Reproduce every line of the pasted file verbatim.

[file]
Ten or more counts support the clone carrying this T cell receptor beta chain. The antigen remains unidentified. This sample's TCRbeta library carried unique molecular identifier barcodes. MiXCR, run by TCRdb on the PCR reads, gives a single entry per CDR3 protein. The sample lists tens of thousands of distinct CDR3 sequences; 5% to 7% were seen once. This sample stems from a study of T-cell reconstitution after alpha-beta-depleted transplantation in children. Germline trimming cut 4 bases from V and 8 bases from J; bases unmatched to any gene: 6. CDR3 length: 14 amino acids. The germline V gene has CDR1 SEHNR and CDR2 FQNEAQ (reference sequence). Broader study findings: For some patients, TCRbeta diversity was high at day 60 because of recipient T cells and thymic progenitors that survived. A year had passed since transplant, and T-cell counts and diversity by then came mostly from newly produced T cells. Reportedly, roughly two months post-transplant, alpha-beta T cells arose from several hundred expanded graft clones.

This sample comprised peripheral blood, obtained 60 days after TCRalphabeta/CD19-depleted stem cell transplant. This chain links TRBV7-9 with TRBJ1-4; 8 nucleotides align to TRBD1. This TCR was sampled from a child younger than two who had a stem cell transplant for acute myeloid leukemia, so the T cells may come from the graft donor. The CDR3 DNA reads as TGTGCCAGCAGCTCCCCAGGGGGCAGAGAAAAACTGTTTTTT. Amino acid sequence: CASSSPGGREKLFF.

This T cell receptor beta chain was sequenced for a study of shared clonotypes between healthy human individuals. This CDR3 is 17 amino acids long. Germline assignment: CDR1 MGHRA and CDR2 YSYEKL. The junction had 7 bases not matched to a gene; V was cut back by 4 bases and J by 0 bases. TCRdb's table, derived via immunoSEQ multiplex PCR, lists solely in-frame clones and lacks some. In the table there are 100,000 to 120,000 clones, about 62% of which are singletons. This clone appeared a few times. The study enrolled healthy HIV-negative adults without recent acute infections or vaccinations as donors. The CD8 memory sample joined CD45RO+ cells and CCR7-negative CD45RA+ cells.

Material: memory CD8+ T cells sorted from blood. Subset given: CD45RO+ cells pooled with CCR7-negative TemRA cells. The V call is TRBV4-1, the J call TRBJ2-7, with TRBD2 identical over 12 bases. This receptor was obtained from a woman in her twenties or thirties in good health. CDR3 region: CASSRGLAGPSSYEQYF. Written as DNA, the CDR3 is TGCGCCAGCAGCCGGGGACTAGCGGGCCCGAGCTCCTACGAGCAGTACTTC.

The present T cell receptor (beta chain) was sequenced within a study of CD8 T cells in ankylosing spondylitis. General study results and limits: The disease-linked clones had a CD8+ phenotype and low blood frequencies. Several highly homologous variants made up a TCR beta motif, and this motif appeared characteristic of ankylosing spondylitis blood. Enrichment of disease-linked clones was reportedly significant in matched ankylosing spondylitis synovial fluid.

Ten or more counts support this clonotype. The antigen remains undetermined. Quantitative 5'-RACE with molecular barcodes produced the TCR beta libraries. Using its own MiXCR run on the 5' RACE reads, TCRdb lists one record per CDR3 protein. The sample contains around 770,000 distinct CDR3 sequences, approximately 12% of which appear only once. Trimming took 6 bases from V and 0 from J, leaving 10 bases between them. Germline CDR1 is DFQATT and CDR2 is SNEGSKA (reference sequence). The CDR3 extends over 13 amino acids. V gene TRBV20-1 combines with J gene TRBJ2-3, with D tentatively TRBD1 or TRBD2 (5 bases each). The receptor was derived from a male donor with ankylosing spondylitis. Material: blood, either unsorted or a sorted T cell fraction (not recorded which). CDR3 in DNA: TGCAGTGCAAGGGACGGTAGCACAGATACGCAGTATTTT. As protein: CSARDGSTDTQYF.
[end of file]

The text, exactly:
Ten or more counts support the clone carrying this T cell receptor beta chain. The antigen remains unidentified. This sample's TCRbeta library carried unique molecular identifier barcodes. MiXCR, run by TCRdb on the PCR reads, gives a single entry per CDR3 protein. The sample lists tens of thousands of distinct CDR3 sequences; 5% to 7% were seen once. This sample stems from a study of T-cell reconstitution after alpha-beta-depleted transplantation in children. Germline trimming cut 4 bases from V and 8 bases from J; bases unmatched to any gene: 6. CDR3 length: 14 amino acids. The germline V gene has CDR1 SEHNR and CDR2 FQNEAQ (reference sequence). Broader study findings: For some patients, TCRbeta diversity was high at day 60 because of recipient T cells and thymic progenitors that survived. A year had passed since transplant, and T-cell counts and diversity by then came mostly from newly produced T cells. Reportedly, roughly two months post-transplant, alpha-beta T cells arose from several hundred expanded graft clones.

This sample comprised peripheral blood, obtained 60 days after TCRalphabeta/CD19-depleted stem cell transplant. This chain links TRBV7-9 with TRBJ1-4; 8 nucleotides align to TRBD1. This TCR was sampled from a child younger than two who had a stem cell transplant for acute myeloid leukemia, so the T cells may come from the graft donor. The CDR3 DNA reads as TGTGCCAGCAGCTCCCCAGGGGGCAGAGAAAAACTGTTTTTT. Amino acid sequence: CASSSPGGREKLFF.

This T cell receptor beta chain was sequenced for a study of shared clonotypes between healthy human individuals. This CDR3 is 17 amino acids long. Germline assignment: CDR1 MGHRA and CDR2 YSYEKL. The junction had 7 bases not matched to a gene; V was cut back by 4 bases and J by 0 bases. TCRdb's table, derived via immunoSEQ multiplex PCR, lists solely in-frame clones and lacks some. In the table there are 100,000 to 120,000 clones, about 62% of which are singletons. This clone appeared a few times. The study enrolled healthy HIV-negative adults without recent acute infections or vaccinations as donors. The CD8 memory sample joined CD45RO+ cells and CCR7-negative CD45RA+ cells.

Material: memory CD8+ T cells sorted from blood. Subset given: CD45RO+ cells pooled with CCR7-negative TemRA cells. The V call is TRBV4-1, the J call TRBJ2-7, with TRBD2 identical over 12 bases. This receptor was obtained from a woman in her twenties or thirties in good health. CDR3 region: CASSRGLAGPSSYEQYF. Written as DNA, the CDR3 is TGCGCCAGCAGCCGGGGACTAGCGGGCCCGAGCTCCTACGAGCAGTACTTC.

The present T cell receptor (beta chain) was sequenced within a study of CD8 T cells in ankylosing spondylitis. General study results and limits: The disease-linked clones had a CD8+ phenotype and low blood frequencies. Several highly homologous variants made up a TCR beta motif, and this motif appeared characteristic of ankylosing spondylitis blood. Enrichment of disease-linked clones was reportedly significant in matched ankylosing spondylitis synovial fluid.

Ten or more counts support this clonotype. The antigen remains undetermined. Quantitative 5'-RACE with molecular barcodes produced the TCR beta libraries. Using its own MiXCR run on the 5' RACE reads, TCRdb lists one record per CDR3 protein. The sample contains around 770,000 distinct CDR3 sequences, approximately 12% of which appear only once. Trimming took 6 bases from V and 0 from J, leaving 10 bases between them. Germline CDR1 is DFQATT and CDR2 is SNEGSKA (reference sequence). The CDR3 extends over 13 amino acids. V gene TRBV20-1 combines with J gene TRBJ2-3, with D tentatively TRBD1 or TRBD2 (5 bases each). The receptor was derived from a male donor with ankylosing spondylitis. Material: blood, either unsorted or a sorted T cell fraction (not recorded which). CDR3 in DNA: TGCAGTGCAAGGGACGGTAGCACAGATACGCAGTATTTT. As protein: CSARDGSTDTQYF.